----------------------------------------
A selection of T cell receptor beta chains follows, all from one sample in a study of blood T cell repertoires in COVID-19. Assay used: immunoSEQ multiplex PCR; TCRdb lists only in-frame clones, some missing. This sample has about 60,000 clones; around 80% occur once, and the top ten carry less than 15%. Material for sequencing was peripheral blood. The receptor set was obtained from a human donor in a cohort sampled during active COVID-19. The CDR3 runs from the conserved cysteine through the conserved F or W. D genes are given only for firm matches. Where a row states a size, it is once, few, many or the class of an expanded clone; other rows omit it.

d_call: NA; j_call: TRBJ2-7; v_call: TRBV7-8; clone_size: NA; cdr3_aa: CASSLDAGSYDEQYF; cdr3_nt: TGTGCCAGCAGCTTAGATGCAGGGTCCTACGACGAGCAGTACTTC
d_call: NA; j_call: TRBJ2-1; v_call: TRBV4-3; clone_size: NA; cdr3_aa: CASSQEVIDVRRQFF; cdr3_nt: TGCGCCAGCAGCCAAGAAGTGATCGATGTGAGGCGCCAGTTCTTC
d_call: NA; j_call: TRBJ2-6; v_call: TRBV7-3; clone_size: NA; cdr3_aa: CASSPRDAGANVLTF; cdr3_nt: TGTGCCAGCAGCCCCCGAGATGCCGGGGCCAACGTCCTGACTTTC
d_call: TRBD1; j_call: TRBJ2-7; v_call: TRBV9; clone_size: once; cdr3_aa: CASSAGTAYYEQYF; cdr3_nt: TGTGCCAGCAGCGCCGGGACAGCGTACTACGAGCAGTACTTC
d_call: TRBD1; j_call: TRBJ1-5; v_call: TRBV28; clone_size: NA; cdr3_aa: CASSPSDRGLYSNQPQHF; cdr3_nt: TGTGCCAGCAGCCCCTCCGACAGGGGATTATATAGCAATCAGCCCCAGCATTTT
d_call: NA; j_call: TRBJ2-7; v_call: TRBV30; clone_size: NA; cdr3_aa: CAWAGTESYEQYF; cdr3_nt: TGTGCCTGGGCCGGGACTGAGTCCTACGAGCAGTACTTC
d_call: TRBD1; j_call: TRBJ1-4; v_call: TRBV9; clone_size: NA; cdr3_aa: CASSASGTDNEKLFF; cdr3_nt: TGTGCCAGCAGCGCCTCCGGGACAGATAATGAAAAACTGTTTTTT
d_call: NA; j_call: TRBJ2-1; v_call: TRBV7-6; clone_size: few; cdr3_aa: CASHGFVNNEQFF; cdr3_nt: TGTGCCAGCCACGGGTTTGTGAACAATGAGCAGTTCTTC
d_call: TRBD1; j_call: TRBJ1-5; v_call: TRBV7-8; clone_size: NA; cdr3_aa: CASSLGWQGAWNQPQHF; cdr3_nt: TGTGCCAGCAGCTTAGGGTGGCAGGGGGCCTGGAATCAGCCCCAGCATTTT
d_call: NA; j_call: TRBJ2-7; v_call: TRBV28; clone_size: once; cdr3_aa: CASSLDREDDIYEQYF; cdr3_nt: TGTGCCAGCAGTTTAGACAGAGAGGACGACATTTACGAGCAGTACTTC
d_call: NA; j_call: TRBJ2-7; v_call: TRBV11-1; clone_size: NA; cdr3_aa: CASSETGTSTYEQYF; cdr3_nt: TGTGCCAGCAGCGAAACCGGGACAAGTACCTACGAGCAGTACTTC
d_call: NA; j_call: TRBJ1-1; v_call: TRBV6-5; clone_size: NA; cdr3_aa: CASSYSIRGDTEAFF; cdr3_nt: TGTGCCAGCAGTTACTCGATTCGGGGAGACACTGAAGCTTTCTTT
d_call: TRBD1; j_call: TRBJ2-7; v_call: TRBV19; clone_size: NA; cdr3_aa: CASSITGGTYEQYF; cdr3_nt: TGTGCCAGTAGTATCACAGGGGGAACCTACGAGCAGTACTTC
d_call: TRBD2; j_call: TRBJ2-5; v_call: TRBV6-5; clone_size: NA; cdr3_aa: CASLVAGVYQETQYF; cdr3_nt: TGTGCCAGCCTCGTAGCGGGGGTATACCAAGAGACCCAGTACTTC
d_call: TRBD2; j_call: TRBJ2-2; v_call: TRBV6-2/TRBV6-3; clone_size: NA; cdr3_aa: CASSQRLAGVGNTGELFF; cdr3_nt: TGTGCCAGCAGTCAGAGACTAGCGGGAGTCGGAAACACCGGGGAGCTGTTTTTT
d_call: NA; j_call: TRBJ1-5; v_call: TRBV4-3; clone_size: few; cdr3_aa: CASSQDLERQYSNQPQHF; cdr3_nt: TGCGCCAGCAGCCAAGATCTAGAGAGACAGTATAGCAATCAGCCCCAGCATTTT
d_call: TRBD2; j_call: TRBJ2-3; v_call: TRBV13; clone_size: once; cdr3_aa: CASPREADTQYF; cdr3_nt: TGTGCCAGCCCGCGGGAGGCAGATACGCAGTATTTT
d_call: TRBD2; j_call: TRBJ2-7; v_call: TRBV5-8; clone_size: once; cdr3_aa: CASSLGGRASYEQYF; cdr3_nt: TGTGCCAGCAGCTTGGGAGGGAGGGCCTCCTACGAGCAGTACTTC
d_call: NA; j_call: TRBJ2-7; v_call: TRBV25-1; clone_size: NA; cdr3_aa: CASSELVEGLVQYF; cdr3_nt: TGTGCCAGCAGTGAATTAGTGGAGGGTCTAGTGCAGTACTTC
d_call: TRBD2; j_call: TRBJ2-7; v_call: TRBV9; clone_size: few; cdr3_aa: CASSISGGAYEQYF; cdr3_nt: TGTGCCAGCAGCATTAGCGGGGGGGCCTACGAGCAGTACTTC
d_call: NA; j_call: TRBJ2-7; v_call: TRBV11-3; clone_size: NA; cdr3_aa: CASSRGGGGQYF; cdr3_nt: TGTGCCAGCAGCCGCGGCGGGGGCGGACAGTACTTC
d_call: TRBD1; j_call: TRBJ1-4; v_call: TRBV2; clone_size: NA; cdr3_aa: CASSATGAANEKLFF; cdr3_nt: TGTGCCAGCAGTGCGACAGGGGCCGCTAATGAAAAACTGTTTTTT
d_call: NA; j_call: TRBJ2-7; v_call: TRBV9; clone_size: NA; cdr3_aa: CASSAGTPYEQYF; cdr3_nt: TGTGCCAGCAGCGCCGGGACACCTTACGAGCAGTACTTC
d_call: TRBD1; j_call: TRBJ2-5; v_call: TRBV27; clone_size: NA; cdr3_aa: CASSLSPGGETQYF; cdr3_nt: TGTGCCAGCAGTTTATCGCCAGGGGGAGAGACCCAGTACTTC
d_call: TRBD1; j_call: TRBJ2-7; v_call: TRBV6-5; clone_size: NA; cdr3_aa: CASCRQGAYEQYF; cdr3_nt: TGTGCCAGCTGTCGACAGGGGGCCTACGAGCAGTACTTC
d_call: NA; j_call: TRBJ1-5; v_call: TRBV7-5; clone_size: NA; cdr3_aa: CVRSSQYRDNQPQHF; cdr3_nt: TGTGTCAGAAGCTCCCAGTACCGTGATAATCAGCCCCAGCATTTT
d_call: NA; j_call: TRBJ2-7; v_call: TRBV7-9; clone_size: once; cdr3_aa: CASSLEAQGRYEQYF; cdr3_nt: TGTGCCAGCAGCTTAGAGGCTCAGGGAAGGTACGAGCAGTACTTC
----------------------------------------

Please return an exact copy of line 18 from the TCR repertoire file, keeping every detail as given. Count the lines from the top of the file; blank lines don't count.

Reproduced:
d_call: TRBD2; j_call: TRBJ2-3; v_call: TRBV13; clone_size: once; cdr3_aa: CASPREADTQYF; cdr3_nt: TGTGCCAGCCCGCGGGAGGCAGATACGCAGTATTTT